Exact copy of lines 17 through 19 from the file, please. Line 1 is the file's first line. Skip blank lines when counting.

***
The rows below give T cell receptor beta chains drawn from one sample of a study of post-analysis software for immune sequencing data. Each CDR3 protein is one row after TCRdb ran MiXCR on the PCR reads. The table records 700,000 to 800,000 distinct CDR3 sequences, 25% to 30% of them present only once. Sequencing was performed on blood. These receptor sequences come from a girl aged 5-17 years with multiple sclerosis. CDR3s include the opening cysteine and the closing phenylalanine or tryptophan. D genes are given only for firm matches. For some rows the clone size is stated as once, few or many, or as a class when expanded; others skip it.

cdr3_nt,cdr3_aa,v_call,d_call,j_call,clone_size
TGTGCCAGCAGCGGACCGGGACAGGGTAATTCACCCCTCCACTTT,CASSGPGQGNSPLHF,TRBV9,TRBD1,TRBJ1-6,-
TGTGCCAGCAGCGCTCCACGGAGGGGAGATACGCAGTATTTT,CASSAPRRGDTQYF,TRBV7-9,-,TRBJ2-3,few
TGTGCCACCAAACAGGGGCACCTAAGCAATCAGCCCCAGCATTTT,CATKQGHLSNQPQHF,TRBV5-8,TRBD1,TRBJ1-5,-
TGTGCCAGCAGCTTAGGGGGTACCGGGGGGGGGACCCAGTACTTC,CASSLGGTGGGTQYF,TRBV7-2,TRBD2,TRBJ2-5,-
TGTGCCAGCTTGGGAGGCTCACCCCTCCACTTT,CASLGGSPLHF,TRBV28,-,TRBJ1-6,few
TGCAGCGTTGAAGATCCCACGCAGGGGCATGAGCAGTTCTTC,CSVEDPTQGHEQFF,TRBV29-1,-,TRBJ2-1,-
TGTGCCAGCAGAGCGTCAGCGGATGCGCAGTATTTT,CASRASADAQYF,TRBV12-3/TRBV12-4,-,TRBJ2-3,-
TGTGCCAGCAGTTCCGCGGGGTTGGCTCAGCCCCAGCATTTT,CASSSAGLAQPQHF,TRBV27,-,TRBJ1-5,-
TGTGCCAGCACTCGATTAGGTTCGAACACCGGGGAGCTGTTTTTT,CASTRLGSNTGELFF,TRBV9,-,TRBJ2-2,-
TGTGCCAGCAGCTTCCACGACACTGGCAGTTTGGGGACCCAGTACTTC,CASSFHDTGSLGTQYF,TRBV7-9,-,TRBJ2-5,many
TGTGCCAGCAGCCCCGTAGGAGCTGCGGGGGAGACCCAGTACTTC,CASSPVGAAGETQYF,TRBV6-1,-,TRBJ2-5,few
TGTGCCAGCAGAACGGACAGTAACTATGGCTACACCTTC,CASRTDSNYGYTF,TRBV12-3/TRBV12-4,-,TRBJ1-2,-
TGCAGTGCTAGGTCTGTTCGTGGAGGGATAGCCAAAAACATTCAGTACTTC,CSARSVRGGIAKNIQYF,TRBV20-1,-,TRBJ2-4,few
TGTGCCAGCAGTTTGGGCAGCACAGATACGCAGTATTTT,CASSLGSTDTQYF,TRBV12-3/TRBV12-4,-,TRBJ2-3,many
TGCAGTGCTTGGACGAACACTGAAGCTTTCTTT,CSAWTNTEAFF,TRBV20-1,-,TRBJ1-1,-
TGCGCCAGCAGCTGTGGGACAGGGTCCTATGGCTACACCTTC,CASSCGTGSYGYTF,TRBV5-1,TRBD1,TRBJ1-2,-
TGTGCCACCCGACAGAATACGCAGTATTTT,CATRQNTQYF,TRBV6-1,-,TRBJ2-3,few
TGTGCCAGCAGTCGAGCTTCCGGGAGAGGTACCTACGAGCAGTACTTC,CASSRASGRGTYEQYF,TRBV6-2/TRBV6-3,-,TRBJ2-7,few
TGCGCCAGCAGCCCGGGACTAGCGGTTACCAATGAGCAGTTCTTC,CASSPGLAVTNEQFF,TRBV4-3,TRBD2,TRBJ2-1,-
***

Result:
TGCAGTGCTTGGACGAACACTGAAGCTTTCTTT,CSAWTNTEAFF,TRBV20-1,-,TRBJ1-1,-
TGCGCCAGCAGCTGTGGGACAGGGTCCTATGGCTACACCTTC,CASSCGTGSYGYTF,TRBV5-1,TRBD1,TRBJ1-2,-
TGTGCCACCCGACAGAATACGCAGTATTTT,CATRQNTQYF,TRBV6-1,-,TRBJ2-3,few